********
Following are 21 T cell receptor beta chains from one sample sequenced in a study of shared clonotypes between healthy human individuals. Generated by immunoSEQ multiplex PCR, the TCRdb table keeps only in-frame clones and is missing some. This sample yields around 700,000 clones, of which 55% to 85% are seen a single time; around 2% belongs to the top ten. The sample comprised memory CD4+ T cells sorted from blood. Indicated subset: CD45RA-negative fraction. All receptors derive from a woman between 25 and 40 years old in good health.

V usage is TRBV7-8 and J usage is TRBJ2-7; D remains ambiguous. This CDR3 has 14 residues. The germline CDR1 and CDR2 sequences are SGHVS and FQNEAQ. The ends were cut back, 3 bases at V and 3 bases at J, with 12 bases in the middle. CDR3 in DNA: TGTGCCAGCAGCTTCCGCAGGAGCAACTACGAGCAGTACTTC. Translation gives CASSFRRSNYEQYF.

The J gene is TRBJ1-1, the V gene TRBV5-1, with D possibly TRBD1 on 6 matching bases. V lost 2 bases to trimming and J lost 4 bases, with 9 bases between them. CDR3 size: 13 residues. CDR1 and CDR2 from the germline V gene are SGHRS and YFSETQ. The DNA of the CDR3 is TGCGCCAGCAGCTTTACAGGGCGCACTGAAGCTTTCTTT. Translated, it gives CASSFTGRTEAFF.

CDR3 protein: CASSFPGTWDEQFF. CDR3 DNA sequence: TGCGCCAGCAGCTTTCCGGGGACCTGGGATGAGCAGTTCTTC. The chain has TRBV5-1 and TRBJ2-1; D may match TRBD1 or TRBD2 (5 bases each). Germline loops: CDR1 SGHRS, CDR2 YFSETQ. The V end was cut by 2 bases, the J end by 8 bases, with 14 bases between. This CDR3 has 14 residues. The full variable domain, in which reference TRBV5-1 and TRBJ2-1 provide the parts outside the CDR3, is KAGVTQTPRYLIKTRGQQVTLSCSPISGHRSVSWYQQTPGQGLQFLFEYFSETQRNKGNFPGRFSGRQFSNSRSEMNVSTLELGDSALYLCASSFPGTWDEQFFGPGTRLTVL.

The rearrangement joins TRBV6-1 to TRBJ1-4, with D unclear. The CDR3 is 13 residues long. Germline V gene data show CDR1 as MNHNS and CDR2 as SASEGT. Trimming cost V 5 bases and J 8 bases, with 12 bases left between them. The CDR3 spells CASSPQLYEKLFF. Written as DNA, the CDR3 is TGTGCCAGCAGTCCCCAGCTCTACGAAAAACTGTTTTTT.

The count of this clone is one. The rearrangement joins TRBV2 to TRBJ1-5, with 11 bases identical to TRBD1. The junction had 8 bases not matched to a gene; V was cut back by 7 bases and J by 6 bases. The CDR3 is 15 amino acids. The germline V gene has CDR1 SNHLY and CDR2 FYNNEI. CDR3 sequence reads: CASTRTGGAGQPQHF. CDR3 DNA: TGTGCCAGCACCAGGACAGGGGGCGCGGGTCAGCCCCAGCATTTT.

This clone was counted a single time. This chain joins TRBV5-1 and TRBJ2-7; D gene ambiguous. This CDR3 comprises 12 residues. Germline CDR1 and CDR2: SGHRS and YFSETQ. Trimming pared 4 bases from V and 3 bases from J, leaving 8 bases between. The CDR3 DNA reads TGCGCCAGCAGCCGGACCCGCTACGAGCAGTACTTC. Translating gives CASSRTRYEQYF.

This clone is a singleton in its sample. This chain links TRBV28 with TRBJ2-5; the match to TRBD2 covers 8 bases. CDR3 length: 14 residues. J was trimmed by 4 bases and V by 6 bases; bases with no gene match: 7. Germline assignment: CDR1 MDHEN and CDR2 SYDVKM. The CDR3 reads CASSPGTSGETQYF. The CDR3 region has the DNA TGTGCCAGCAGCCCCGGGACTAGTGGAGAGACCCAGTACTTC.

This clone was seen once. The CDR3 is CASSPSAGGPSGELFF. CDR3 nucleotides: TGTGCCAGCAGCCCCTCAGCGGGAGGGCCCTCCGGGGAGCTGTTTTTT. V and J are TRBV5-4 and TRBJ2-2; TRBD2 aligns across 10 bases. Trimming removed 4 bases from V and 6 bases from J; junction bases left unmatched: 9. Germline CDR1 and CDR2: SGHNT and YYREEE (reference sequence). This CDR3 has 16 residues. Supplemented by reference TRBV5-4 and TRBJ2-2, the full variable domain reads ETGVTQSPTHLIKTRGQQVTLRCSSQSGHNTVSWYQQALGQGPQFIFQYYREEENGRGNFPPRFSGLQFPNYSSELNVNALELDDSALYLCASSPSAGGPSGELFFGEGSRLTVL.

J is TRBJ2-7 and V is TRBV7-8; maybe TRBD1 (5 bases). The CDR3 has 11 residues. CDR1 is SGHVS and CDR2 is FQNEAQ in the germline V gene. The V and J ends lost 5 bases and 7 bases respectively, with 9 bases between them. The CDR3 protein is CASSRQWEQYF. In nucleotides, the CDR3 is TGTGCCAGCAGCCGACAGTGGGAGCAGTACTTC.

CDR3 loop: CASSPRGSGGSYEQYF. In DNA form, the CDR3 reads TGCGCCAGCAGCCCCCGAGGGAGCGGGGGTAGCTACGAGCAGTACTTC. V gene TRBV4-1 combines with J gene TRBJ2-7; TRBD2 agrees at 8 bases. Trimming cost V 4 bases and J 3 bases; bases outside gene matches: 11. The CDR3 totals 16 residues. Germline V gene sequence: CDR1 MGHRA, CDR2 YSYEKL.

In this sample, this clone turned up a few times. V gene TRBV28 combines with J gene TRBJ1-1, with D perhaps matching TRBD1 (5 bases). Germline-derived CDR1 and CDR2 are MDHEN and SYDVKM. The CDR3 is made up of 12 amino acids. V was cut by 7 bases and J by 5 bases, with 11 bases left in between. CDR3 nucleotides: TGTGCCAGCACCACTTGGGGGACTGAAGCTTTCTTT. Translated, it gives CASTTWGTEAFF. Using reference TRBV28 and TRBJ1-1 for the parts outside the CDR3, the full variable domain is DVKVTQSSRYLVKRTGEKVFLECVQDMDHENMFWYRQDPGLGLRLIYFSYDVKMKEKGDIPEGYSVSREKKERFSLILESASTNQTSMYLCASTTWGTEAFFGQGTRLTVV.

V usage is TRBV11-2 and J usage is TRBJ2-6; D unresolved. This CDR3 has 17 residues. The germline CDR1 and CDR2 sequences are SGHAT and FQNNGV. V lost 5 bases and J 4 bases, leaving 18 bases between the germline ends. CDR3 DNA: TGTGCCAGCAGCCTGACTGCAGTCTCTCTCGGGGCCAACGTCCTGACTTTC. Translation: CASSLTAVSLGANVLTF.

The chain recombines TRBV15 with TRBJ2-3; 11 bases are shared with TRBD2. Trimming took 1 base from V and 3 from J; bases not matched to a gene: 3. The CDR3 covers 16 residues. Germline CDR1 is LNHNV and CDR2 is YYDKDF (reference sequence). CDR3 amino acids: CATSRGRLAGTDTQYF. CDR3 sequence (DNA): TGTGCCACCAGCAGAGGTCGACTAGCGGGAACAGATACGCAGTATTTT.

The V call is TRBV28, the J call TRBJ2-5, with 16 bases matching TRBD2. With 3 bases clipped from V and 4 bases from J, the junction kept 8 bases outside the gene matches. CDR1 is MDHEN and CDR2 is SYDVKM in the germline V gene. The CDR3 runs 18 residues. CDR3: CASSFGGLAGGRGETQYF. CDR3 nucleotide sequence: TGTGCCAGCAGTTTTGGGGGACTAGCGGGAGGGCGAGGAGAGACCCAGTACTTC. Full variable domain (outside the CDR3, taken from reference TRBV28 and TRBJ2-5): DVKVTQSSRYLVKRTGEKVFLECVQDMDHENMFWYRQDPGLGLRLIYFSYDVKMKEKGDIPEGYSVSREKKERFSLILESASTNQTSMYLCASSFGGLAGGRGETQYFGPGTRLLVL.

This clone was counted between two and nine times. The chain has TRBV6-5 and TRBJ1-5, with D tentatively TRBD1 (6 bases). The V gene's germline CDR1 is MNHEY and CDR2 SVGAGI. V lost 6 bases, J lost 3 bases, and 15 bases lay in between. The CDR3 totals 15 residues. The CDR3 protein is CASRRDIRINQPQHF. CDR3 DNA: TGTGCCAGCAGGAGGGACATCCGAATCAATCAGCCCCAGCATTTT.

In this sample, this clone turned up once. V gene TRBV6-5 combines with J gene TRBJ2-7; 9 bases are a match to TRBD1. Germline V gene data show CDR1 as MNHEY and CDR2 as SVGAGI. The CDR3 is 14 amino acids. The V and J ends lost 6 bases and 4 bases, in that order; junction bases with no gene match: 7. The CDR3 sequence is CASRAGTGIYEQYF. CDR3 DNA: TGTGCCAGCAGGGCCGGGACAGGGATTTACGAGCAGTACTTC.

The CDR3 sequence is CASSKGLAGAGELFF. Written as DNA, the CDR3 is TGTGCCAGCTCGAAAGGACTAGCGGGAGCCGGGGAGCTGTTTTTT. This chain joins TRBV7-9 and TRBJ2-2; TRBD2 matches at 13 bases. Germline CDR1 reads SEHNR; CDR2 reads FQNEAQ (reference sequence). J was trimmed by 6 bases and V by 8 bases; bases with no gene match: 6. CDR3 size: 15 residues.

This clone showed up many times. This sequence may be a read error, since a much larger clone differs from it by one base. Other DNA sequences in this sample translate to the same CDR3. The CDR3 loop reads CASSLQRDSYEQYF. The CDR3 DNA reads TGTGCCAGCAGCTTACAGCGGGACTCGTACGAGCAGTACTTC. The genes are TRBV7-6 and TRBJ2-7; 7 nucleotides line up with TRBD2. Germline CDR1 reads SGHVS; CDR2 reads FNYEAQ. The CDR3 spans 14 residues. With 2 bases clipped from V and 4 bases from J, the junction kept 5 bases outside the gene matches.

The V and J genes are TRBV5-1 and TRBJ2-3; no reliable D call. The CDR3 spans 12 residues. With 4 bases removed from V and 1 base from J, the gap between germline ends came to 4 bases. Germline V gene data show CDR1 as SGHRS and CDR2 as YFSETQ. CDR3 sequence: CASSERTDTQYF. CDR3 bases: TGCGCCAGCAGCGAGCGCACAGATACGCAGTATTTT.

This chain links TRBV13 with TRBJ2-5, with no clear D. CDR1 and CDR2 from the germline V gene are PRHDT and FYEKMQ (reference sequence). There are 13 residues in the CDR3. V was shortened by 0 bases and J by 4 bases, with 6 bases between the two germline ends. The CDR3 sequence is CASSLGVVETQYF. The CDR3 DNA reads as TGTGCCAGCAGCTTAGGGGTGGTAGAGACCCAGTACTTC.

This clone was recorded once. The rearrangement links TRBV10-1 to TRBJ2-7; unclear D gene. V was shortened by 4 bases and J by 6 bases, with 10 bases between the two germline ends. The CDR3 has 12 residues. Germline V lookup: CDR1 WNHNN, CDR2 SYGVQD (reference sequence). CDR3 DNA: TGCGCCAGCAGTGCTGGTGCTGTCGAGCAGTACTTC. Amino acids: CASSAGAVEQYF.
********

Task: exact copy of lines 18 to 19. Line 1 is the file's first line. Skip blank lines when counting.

The CDR3 sequence is CASSKGLAGAGELFF. Written as DNA, the CDR3 is TGTGCCAGCTCGAAAGGACTAGCGGGAGCCGGGGAGCTGTTTTTT. This chain joins TRBV7-9 and TRBJ2-2; TRBD2 matches at 13 bases. Germline CDR1 reads SEHNR; CDR2 reads FQNEAQ (reference sequence). J was trimmed by 6 bases and V by 8 bases; bases with no gene match: 6. CDR3 size: 15 residues.

This clone showed up many times. This sequence may be a read error, since a much larger clone differs from it by one base. Other DNA sequences in this sample translate to the same CDR3. The CDR3 loop reads CASSLQRDSYEQYF. The CDR3 DNA reads TGTGCCAGCAGCTTACAGCGGGACTCGTACGAGCAGTACTTC. The genes are TRBV7-6 and TRBJ2-7; 7 nucleotides line up with TRBD2. Germline CDR1 reads SGHVS; CDR2 reads FNYEAQ. The CDR3 spans 14 residues. With 2 bases clipped from V and 4 bases from J, the junction kept 5 bases outside the gene matches.